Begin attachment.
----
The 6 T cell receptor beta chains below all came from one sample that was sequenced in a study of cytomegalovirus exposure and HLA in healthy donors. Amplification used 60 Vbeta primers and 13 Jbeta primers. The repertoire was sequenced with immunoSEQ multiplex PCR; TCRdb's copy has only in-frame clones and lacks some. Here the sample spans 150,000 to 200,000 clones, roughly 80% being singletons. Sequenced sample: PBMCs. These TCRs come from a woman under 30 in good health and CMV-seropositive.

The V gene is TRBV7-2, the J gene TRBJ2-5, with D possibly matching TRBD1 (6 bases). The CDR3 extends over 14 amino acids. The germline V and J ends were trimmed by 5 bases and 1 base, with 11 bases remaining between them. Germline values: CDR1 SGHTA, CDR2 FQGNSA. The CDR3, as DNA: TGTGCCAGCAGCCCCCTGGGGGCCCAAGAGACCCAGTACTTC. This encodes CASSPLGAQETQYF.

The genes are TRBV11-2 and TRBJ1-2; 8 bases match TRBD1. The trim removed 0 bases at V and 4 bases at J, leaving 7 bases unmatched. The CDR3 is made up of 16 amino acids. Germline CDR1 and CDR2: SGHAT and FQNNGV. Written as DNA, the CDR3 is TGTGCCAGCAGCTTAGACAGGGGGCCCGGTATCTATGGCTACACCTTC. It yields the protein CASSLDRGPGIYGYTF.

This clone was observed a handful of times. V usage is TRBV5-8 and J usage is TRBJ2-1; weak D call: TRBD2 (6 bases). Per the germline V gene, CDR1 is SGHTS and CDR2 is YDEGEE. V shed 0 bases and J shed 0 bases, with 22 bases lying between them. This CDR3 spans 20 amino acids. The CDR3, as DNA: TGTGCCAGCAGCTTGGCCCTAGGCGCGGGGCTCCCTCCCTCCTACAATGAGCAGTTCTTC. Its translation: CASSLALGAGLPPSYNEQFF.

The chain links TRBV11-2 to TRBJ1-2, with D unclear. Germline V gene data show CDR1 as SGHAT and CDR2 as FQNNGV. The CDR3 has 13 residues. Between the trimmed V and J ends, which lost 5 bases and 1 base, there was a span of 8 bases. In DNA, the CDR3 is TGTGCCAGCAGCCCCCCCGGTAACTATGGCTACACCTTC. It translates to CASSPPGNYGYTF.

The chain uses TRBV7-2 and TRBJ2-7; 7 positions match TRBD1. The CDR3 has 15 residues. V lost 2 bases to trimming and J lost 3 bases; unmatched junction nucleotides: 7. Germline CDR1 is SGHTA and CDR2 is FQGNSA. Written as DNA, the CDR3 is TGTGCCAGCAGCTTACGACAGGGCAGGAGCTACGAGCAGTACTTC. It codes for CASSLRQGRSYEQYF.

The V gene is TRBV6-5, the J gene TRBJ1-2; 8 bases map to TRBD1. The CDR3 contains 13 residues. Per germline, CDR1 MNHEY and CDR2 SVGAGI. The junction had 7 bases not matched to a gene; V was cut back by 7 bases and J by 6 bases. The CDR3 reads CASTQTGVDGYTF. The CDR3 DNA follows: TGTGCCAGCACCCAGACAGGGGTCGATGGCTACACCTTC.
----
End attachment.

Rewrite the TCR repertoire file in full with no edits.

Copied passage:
The 6 T cell receptor beta chains below all came from one sample that was sequenced in a study of cytomegalovirus exposure and HLA in healthy donors. Amplification used 60 Vbeta primers and 13 Jbeta primers. The repertoire was sequenced with immunoSEQ multiplex PCR; TCRdb's copy has only in-frame clones and lacks some. Here the sample spans 150,000 to 200,000 clones, roughly 80% being singletons. Sequenced sample: PBMCs. These TCRs come from a woman under 30 in good health and CMV-seropositive.

The V gene is TRBV7-2, the J gene TRBJ2-5, with D possibly matching TRBD1 (6 bases). The CDR3 extends over 14 amino acids. The germline V and J ends were trimmed by 5 bases and 1 base, with 11 bases remaining between them. Germline values: CDR1 SGHTA, CDR2 FQGNSA. The CDR3, as DNA: TGTGCCAGCAGCCCCCTGGGGGCCCAAGAGACCCAGTACTTC. This encodes CASSPLGAQETQYF.

The genes are TRBV11-2 and TRBJ1-2; 8 bases match TRBD1. The trim removed 0 bases at V and 4 bases at J, leaving 7 bases unmatched. The CDR3 is made up of 16 amino acids. Germline CDR1 and CDR2: SGHAT and FQNNGV. Written as DNA, the CDR3 is TGTGCCAGCAGCTTAGACAGGGGGCCCGGTATCTATGGCTACACCTTC. It yields the protein CASSLDRGPGIYGYTF.

This clone was observed a handful of times. V usage is TRBV5-8 and J usage is TRBJ2-1; weak D call: TRBD2 (6 bases). Per the germline V gene, CDR1 is SGHTS and CDR2 is YDEGEE. V shed 0 bases and J shed 0 bases, with 22 bases lying between them. This CDR3 spans 20 amino acids. The CDR3, as DNA: TGTGCCAGCAGCTTGGCCCTAGGCGCGGGGCTCCCTCCCTCCTACAATGAGCAGTTCTTC. Its translation: CASSLALGAGLPPSYNEQFF.

The chain links TRBV11-2 to TRBJ1-2, with D unclear. Germline V gene data show CDR1 as SGHAT and CDR2 as FQNNGV. The CDR3 has 13 residues. Between the trimmed V and J ends, which lost 5 bases and 1 base, there was a span of 8 bases. In DNA, the CDR3 is TGTGCCAGCAGCCCCCCCGGTAACTATGGCTACACCTTC. It translates to CASSPPGNYGYTF.

The chain uses TRBV7-2 and TRBJ2-7; 7 positions match TRBD1. The CDR3 has 15 residues. V lost 2 bases to trimming and J lost 3 bases; unmatched junction nucleotides: 7. Germline CDR1 is SGHTA and CDR2 is FQGNSA. Written as DNA, the CDR3 is TGTGCCAGCAGCTTACGACAGGGCAGGAGCTACGAGCAGTACTTC. It codes for CASSLRQGRSYEQYF.

The V gene is TRBV6-5, the J gene TRBJ1-2; 8 bases map to TRBD1. The CDR3 contains 13 residues. Per germline, CDR1 MNHEY and CDR2 SVGAGI. The junction had 7 bases not matched to a gene; V was cut back by 7 bases and J by 6 bases. The CDR3 reads CASTQTGVDGYTF. The CDR3 DNA follows: TGTGCCAGCACCCAGACAGGGGTCGATGGCTACACCTTC.